In a recent blog post I suggested that, while social networking (e.g., facebook, myspace, twitter, orkut, LinkedIn, etc.) is here to stay, one needs to be somewhat circumspect in using them. I focused mostly on “apps” within these social networking communities. These apps often want access to your personal information or want you to install or run some program at their behest.
As a follow-up, I’d like to discuss some general ways in which you can improve the likelihood that you will not get your personal or business systems hacked while still being able to enjoy the fruits of these dynamic, fast-growing communities.
- Think before you click on anything asking:
- you to install some “missing piece of software” (e.g., a dll, driver, codec) and perhaps offering to forward you to the site where you can install it now and then proceed with your original task. Do you know the software provider?
- Review your privacy settings periodically, there are many recommendations in this regard in the mainstream media (see table at bottom).
- Don’t lend the use of your computer (laptop, desktop) to anyone that might be reckless with it. If the borrower surfs to an infected web site and your account on the PC becomes infected then they have unwittingly put your personal information at risk. To mitigate the danger – always create a separate account for other users (either one account per person for regular users, or) a shared guest account for people that just want to use a browser for short time. When creating such accounts do be sure they are not endowed with any administrative powers. Delete all the files they leave behind and perform a virus/spyware scan. Don’t think of it as being distrustful, think of it as good hygiene.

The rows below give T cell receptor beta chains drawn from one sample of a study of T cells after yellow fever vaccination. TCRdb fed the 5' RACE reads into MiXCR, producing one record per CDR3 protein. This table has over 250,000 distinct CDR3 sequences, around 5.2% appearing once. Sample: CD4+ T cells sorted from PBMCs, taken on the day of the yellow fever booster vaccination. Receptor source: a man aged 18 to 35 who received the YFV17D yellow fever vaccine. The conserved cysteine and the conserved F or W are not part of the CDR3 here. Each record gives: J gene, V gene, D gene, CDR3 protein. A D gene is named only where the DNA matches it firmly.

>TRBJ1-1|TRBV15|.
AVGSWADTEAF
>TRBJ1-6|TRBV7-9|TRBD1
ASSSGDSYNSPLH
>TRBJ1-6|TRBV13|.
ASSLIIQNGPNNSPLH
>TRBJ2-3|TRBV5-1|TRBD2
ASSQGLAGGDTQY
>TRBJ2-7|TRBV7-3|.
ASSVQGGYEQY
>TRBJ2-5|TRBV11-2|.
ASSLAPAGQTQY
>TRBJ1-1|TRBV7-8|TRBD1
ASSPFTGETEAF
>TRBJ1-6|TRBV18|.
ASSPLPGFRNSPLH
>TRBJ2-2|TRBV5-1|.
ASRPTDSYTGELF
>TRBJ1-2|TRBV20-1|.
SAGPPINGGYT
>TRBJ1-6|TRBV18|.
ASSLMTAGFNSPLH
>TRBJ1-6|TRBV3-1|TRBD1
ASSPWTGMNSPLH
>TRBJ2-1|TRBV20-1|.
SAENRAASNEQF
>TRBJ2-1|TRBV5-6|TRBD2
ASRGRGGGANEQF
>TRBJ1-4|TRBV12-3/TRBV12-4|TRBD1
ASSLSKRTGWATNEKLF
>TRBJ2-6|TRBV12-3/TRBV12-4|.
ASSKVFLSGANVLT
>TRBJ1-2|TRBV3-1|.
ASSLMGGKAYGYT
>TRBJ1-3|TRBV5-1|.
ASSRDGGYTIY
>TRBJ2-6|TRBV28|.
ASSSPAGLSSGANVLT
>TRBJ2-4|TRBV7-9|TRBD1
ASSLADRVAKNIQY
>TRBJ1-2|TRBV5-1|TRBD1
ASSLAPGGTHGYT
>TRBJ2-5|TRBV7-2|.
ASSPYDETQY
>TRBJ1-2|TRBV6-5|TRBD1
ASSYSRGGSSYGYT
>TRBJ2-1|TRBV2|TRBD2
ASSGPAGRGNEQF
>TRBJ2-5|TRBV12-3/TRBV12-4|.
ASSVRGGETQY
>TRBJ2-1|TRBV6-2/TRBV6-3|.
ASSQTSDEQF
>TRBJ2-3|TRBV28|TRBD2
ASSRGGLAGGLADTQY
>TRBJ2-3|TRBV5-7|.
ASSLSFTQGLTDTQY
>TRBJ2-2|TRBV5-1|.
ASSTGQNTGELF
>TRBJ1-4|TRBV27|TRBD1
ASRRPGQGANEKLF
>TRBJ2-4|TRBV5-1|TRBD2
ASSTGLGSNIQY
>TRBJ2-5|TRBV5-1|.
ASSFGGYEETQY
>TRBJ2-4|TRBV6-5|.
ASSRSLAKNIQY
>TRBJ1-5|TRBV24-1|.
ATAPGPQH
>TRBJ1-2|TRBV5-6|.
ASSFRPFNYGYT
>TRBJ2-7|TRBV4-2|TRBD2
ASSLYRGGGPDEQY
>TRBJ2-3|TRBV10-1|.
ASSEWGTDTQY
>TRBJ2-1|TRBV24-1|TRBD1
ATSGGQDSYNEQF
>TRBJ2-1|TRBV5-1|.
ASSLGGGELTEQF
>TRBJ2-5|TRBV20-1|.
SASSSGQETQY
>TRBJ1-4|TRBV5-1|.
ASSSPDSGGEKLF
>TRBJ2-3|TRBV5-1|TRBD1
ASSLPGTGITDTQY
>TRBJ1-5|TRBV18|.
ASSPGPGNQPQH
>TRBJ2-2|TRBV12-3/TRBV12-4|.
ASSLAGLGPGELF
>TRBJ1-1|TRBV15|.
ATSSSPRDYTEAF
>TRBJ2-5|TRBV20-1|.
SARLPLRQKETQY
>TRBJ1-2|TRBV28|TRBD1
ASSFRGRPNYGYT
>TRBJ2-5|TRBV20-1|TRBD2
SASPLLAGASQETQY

- Taken to its logical extreme, you might seriously consider having a completely separate system for when you are working on your high privacy stuff (employee personal info., online banking, personal/business financials, tax returns, medical bills/records, …). This will almost guarantee that your private information stays that way. **
Although it may sound like I need to lighten up, if you read some of the horror stories about people that have experienced ID theft, you may decide I am not being adamant enough! Of course, you have to find a happy medium for your circumstances. Hopefully, the list above will help you make more informed decisions before you click.
High level: NY Times
Very detailed: AllFacebook
For better privacy control, switch from profile 1.0 to profile 2.0.
Walk-through: Network World
** If you are computer savvy enough to know about virtual machines (VM) – you can get much of the same degree of isolation using a separateVM, instead of a separate piece of physical hardware.